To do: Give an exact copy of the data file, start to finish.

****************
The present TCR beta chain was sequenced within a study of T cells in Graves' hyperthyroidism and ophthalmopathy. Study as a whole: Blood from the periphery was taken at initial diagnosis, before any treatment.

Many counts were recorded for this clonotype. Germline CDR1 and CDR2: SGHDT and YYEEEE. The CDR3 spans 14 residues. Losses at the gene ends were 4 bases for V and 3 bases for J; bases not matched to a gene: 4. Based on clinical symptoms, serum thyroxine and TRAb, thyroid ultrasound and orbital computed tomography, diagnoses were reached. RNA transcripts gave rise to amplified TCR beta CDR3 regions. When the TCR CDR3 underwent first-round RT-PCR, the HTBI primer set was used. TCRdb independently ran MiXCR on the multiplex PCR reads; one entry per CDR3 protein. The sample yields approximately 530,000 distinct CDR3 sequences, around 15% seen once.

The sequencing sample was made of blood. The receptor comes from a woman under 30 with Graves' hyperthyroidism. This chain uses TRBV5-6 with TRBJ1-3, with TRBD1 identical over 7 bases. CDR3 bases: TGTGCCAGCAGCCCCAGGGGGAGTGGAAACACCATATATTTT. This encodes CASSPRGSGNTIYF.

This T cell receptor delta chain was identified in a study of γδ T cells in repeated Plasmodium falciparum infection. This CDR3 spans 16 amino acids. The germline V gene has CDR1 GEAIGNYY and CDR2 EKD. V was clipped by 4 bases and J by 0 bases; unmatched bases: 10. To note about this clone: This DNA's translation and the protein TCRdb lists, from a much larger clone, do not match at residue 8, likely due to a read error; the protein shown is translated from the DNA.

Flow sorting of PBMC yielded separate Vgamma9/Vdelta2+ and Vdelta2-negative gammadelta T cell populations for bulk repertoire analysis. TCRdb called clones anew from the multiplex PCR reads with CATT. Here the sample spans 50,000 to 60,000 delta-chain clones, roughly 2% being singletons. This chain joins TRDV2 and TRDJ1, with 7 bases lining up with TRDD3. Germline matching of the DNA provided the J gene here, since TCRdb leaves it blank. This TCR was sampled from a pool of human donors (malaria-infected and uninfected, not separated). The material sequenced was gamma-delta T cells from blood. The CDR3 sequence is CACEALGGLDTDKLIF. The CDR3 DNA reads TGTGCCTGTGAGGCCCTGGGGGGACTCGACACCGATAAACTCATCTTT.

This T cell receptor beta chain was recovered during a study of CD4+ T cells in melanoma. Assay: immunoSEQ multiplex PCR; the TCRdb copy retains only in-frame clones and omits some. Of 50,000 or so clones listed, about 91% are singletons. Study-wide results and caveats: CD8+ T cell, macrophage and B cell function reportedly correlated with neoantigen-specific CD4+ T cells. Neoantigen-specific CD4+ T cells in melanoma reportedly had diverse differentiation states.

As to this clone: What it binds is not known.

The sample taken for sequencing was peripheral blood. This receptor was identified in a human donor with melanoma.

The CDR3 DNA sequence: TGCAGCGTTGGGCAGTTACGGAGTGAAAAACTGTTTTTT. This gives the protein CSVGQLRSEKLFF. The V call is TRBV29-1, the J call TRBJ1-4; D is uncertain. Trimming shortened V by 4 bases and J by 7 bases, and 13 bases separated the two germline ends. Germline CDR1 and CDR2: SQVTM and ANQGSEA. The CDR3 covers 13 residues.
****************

The present TCR beta chain was sequenced within a study of T cells in Graves' hyperthyroidism and ophthalmopathy. Study as a whole: Blood from the periphery was taken at initial diagnosis, before any treatment.

Many counts were recorded for this clonotype. Germline CDR1 and CDR2: SGHDT and YYEEEE. The CDR3 spans 14 residues. Losses at the gene ends were 4 bases for V and 3 bases for J; bases not matched to a gene: 4. Based on clinical symptoms, serum thyroxine and TRAb, thyroid ultrasound and orbital computed tomography, diagnoses were reached. RNA transcripts gave rise to amplified TCR beta CDR3 regions. When the TCR CDR3 underwent first-round RT-PCR, the HTBI primer set was used. TCRdb independently ran MiXCR on the multiplex PCR reads; one entry per CDR3 protein. The sample yields approximately 530,000 distinct CDR3 sequences, around 15% seen once.

The sequencing sample was made of blood. The receptor comes from a woman under 30 with Graves' hyperthyroidism. This chain uses TRBV5-6 with TRBJ1-3, with TRBD1 identical over 7 bases. CDR3 bases: TGTGCCAGCAGCCCCAGGGGGAGTGGAAACACCATATATTTT. This encodes CASSPRGSGNTIYF.

This T cell receptor delta chain was identified in a study of γδ T cells in repeated Plasmodium falciparum infection. This CDR3 spans 16 amino acids. The germline V gene has CDR1 GEAIGNYY and CDR2 EKD. V was clipped by 4 bases and J by 0 bases; unmatched bases: 10. To note about this clone: This DNA's translation and the protein TCRdb lists, from a much larger clone, do not match at residue 8, likely due to a read error; the protein shown is translated from the DNA.

Flow sorting of PBMC yielded separate Vgamma9/Vdelta2+ and Vdelta2-negative gammadelta T cell populations for bulk repertoire analysis. TCRdb called clones anew from the multiplex PCR reads with CATT. Here the sample spans 50,000 to 60,000 delta-chain clones, roughly 2% being singletons. This chain joins TRDV2 and TRDJ1, with 7 bases lining up with TRDD3. Germline matching of the DNA provided the J gene here, since TCRdb leaves it blank. This TCR was sampled from a pool of human donors (malaria-infected and uninfected, not separated). The material sequenced was gamma-delta T cells from blood. The CDR3 sequence is CACEALGGLDTDKLIF. The CDR3 DNA reads TGTGCCTGTGAGGCCCTGGGGGGACTCGACACCGATAAACTCATCTTT.

This T cell receptor beta chain was recovered during a study of CD4+ T cells in melanoma. Assay: immunoSEQ multiplex PCR; the TCRdb copy retains only in-frame clones and omits some. Of 50,000 or so clones listed, about 91% are singletons. Study-wide results and caveats: CD8+ T cell, macrophage and B cell function reportedly correlated with neoantigen-specific CD4+ T cells. Neoantigen-specific CD4+ T cells in melanoma reportedly had diverse differentiation states.

As to this clone: What it binds is not known.

The sample taken for sequencing was peripheral blood. This receptor was identified in a human donor with melanoma.

The CDR3 DNA sequence: TGCAGCGTTGGGCAGTTACGGAGTGAAAAACTGTTTTTT. This gives the protein CSVGQLRSEKLFF. The V call is TRBV29-1, the J call TRBJ1-4; D is uncertain. Trimming shortened V by 4 bases and J by 7 bases, and 13 bases separated the two germline ends. Germline CDR1 and CDR2: SQVTM and ANQGSEA. The CDR3 covers 13 residues.